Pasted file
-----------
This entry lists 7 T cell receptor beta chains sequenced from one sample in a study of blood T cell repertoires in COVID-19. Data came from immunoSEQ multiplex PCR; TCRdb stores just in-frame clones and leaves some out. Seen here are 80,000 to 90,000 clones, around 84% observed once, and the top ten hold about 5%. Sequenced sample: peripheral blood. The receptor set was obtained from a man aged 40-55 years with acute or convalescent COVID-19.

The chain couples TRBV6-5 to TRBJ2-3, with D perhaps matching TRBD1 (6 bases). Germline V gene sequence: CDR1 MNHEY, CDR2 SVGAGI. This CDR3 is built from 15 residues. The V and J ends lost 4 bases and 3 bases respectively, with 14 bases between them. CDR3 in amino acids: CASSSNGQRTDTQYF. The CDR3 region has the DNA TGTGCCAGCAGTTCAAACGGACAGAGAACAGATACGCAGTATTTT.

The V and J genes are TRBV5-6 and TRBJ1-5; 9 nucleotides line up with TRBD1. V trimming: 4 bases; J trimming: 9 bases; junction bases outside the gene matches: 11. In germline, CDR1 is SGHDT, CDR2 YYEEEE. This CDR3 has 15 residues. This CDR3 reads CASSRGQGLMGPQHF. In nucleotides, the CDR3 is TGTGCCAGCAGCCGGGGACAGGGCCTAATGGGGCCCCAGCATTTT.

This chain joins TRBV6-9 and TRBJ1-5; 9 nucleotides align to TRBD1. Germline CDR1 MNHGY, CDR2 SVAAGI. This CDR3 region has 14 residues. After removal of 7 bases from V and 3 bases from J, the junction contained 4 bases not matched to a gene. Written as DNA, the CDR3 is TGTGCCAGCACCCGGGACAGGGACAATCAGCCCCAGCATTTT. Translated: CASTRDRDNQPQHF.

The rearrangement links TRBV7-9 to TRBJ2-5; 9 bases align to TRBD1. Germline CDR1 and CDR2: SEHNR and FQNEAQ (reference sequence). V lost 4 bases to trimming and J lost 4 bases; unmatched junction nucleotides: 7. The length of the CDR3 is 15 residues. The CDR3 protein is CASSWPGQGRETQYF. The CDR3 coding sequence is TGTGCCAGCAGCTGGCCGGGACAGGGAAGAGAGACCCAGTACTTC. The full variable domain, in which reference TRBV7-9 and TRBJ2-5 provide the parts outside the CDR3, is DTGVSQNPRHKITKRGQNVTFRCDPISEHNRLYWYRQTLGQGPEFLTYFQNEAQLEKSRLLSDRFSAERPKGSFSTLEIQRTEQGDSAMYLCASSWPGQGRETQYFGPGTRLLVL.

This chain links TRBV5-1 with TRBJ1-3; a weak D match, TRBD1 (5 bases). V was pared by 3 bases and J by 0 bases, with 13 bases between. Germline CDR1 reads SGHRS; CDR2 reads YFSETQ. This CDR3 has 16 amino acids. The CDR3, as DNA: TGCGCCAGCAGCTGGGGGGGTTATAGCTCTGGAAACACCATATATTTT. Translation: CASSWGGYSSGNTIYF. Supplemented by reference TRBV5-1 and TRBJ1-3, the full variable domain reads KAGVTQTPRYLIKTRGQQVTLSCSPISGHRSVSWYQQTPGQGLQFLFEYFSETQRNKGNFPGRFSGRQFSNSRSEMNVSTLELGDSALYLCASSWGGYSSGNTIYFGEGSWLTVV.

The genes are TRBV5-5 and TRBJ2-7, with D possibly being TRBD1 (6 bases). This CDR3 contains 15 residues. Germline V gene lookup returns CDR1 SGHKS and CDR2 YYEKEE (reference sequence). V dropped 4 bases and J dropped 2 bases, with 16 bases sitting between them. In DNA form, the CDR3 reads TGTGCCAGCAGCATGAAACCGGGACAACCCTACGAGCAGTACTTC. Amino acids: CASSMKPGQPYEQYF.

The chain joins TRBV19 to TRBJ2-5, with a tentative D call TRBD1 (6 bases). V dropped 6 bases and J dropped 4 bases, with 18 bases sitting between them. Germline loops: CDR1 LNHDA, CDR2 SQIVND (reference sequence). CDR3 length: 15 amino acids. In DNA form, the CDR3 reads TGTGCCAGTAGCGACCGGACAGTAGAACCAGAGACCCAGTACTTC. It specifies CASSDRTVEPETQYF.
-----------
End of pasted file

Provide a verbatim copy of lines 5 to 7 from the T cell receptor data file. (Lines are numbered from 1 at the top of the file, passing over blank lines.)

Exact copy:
The rearrangement links TRBV7-9 to TRBJ2-5; 9 bases align to TRBD1. Germline CDR1 and CDR2: SEHNR and FQNEAQ (reference sequence). V lost 4 bases to trimming and J lost 4 bases; unmatched junction nucleotides: 7. The length of the CDR3 is 15 residues. The CDR3 protein is CASSWPGQGRETQYF. The CDR3 coding sequence is TGTGCCAGCAGCTGGCCGGGACAGGGAAGAGAGACCCAGTACTTC. The full variable domain, in which reference TRBV7-9 and TRBJ2-5 provide the parts outside the CDR3, is DTGVSQNPRHKITKRGQNVTFRCDPISEHNRLYWYRQTLGQGPEFLTYFQNEAQLEKSRLLSDRFSAERPKGSFSTLEIQRTEQGDSAMYLCASSWPGQGRETQYFGPGTRLLVL.

This chain links TRBV5-1 with TRBJ1-3; a weak D match, TRBD1 (5 bases). V was pared by 3 bases and J by 0 bases, with 13 bases between. Germline CDR1 reads SGHRS; CDR2 reads YFSETQ. This CDR3 has 16 amino acids. The CDR3, as DNA: TGCGCCAGCAGCTGGGGGGGTTATAGCTCTGGAAACACCATATATTTT. Translation: CASSWGGYSSGNTIYF. Supplemented by reference TRBV5-1 and TRBJ1-3, the full variable domain reads KAGVTQTPRYLIKTRGQQVTLSCSPISGHRSVSWYQQTPGQGLQFLFEYFSETQRNKGNFPGRFSGRQFSNSRSEMNVSTLELGDSALYLCASSWGGYSSGNTIYFGEGSWLTVV.

The genes are TRBV5-5 and TRBJ2-7, with D possibly being TRBD1 (6 bases). This CDR3 contains 15 residues. Germline V gene lookup returns CDR1 SGHKS and CDR2 YYEKEE (reference sequence). V dropped 4 bases and J dropped 2 bases, with 16 bases sitting between them. In DNA form, the CDR3 reads TGTGCCAGCAGCATGAAACCGGGACAACCCTACGAGCAGTACTTC. Amino acids: CASSMKPGQPYEQYF.